My Little Garborators

Last night, after discovering stupid spider mites all up on my favourite crop, I washed my hands thoroughly and checked in on my pets. I've been feeding them clippings, plant thinnings, peels, lettuce-gone-bad-in-the-fridge, bits and pieces of things here and there. (Putting half a cup of glutinous rice flour you left out open and thought was too risky to eat because of all the bugs in your apartment? Well, it's really, really dry, and yup, it had bugs in it.)

The wormies seem to be doing ridiculously fine--there are babies, adults, and the food I started with less than two months ago is totally gone, as is a lot of the stuff I've added since then. I've had to shred several newspapers, as well, to keep the bedding full. I don't know how many worms I have; they are adept at hiding and have been living underneath the cardboard protective layer I put down. By the way, I don't know why the video I watched put cardboard on the bottom of the bin, because all it does is get extremely wet and start getting eaten by worms. But if they like it, I won't complain.

A surprise, however, was some nasturtium trying to grow from amid the shredded newspaper. Apparently, ripping them out of the planter and sticking them in compost is just what they like--if only the little guy had some light, he wouldn't be so pale! But since I want these plants to be compost and not use all the compost up, I broke 'em up into smaller pieces and buried them again. I also noticed some sunflower seeds that were in leftover salad gone bad had started germinating. Seems like a great environment for growth down there!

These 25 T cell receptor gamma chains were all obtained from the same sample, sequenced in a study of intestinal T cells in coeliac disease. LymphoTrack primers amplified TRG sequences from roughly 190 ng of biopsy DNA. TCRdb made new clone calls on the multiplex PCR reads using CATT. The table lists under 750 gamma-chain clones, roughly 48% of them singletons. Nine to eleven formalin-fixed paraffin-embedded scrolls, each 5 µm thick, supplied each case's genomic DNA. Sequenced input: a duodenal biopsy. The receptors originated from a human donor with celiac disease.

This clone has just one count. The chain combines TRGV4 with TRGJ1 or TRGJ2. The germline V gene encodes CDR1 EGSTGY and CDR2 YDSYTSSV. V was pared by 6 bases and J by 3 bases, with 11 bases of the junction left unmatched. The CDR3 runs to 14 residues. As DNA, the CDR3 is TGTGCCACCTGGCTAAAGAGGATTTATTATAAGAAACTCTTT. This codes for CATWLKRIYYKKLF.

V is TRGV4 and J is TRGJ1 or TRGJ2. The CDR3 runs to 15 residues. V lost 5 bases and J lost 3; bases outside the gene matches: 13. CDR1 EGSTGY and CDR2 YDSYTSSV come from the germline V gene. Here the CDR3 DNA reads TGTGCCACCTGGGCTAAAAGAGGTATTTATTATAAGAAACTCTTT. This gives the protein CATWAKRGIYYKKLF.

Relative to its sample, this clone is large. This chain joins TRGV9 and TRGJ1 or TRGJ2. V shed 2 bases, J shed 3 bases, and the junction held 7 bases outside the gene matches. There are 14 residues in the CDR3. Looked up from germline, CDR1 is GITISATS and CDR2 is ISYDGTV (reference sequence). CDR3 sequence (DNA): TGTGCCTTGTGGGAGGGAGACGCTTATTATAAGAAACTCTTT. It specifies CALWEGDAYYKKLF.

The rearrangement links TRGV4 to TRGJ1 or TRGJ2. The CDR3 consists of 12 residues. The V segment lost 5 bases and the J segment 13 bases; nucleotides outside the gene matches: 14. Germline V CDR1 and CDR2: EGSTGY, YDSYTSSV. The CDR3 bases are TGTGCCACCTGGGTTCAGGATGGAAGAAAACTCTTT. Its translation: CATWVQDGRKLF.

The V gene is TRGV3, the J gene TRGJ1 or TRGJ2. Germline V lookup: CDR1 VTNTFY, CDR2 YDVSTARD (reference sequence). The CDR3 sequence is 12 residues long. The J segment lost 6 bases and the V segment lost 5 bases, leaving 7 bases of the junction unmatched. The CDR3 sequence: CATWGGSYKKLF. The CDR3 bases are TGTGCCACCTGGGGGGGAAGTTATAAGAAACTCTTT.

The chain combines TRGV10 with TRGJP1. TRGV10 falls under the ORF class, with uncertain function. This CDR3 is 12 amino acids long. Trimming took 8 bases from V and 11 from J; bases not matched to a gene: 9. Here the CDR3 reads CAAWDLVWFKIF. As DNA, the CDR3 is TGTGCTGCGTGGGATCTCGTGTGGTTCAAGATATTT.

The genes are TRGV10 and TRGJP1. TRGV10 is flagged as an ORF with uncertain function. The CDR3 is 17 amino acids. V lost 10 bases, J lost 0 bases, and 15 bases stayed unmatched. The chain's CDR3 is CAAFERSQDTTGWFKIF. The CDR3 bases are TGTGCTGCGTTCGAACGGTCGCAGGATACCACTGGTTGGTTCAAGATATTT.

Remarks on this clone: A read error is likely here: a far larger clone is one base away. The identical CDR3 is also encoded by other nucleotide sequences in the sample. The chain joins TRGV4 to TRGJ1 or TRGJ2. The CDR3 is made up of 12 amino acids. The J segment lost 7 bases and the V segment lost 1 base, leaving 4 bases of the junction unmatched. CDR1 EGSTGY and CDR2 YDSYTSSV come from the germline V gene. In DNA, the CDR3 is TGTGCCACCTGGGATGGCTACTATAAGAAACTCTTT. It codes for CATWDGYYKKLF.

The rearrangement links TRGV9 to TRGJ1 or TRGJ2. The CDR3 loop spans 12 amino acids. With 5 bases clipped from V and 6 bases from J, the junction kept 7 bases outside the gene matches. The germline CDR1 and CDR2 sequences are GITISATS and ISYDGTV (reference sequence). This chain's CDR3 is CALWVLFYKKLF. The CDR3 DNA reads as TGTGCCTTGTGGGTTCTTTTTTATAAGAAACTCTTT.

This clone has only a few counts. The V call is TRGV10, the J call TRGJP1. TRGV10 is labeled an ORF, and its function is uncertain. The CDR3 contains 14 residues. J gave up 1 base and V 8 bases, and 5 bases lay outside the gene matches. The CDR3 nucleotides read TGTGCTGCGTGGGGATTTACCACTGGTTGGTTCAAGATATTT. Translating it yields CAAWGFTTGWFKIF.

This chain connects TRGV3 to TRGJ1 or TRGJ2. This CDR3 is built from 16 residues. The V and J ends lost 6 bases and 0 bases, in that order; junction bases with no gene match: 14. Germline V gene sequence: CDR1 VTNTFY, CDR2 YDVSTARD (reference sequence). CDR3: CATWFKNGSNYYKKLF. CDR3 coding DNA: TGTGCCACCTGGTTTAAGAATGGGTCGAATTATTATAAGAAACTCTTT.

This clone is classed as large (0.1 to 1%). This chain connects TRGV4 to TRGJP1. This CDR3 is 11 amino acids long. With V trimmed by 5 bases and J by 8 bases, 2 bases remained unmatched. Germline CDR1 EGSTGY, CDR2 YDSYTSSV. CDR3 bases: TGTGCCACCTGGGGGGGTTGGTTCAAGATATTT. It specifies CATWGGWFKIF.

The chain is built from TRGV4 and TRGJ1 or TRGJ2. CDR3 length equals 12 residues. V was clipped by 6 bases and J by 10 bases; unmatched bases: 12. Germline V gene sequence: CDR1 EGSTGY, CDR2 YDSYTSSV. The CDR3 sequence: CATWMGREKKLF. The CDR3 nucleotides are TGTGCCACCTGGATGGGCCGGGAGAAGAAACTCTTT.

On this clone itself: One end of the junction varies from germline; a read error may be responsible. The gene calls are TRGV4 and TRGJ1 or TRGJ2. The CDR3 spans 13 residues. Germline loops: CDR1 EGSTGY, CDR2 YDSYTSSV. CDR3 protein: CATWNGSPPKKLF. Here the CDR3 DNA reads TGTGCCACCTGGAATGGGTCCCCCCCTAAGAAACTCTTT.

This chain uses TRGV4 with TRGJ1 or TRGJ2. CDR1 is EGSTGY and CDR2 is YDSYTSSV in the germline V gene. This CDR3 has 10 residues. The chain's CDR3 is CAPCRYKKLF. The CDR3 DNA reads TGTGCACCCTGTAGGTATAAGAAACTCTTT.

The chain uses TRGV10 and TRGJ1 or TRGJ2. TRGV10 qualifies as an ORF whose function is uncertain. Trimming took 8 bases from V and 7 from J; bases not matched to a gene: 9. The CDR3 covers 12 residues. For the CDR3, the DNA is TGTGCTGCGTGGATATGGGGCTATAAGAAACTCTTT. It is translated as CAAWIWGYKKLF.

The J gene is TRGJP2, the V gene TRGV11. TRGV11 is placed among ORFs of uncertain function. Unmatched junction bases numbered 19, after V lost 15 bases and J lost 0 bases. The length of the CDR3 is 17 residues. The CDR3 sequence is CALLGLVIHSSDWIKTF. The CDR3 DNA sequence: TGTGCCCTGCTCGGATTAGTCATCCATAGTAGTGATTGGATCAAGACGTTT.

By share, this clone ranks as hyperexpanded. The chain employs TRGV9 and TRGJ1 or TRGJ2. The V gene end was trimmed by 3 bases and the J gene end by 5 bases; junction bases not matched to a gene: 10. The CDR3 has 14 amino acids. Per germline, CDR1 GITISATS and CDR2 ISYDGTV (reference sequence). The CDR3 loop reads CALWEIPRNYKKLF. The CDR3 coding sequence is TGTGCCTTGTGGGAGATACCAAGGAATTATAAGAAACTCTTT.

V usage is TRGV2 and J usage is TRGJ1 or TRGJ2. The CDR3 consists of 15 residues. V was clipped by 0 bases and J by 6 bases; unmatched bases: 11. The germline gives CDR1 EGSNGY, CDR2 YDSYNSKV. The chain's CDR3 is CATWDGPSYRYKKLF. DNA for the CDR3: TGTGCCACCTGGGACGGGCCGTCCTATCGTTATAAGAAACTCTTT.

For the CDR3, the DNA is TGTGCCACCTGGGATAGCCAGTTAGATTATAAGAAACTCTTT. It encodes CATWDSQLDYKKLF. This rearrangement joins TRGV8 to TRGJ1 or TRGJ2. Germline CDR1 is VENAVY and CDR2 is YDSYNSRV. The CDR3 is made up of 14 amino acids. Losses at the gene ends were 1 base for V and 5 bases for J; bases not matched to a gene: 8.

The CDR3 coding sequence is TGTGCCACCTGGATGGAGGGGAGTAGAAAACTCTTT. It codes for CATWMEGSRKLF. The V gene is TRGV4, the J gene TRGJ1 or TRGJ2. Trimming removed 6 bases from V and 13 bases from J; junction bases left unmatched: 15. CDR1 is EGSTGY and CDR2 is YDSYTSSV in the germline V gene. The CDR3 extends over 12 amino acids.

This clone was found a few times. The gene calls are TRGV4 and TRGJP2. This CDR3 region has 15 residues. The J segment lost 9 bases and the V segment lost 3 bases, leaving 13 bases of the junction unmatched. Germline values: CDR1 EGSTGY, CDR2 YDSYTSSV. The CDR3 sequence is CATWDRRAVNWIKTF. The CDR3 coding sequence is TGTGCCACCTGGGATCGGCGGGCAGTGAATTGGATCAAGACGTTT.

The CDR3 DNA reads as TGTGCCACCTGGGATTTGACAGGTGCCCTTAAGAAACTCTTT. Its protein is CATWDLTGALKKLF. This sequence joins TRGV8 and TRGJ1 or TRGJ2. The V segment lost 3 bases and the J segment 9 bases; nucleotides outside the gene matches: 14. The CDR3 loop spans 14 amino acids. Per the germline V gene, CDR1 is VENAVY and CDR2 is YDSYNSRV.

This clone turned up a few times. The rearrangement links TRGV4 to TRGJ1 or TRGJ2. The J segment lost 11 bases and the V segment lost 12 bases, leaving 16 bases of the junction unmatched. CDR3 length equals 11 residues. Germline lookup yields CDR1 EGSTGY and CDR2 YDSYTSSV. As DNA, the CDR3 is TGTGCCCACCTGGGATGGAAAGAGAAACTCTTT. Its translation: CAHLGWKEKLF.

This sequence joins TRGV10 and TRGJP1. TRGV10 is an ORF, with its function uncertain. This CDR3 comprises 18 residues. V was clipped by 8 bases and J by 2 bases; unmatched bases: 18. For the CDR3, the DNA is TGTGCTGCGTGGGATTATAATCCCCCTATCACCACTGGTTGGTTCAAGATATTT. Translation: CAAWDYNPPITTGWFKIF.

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2 Responses to My Little Garborators

  1. Cool! I definitely need to start composting. My guinea pigs are too picky to be willing to eat everything.

  2. I've had a few different plants surviving 'worm hell'. Most of them are tomatoes (no surprise there), but even a strawberry or two have turned up healthy.

    Spider mites! Ouch! I have my own personal battle with thrips, but when I read your description I'm beginning to suspect that they may be spidermites instead. Hmm - I'm managed to grow and harvest for years _with_ this infestation, but my gardens have been 'limp'. Try to keep your plants healthy and they handle most of the attack themselves, and look out for biological control.



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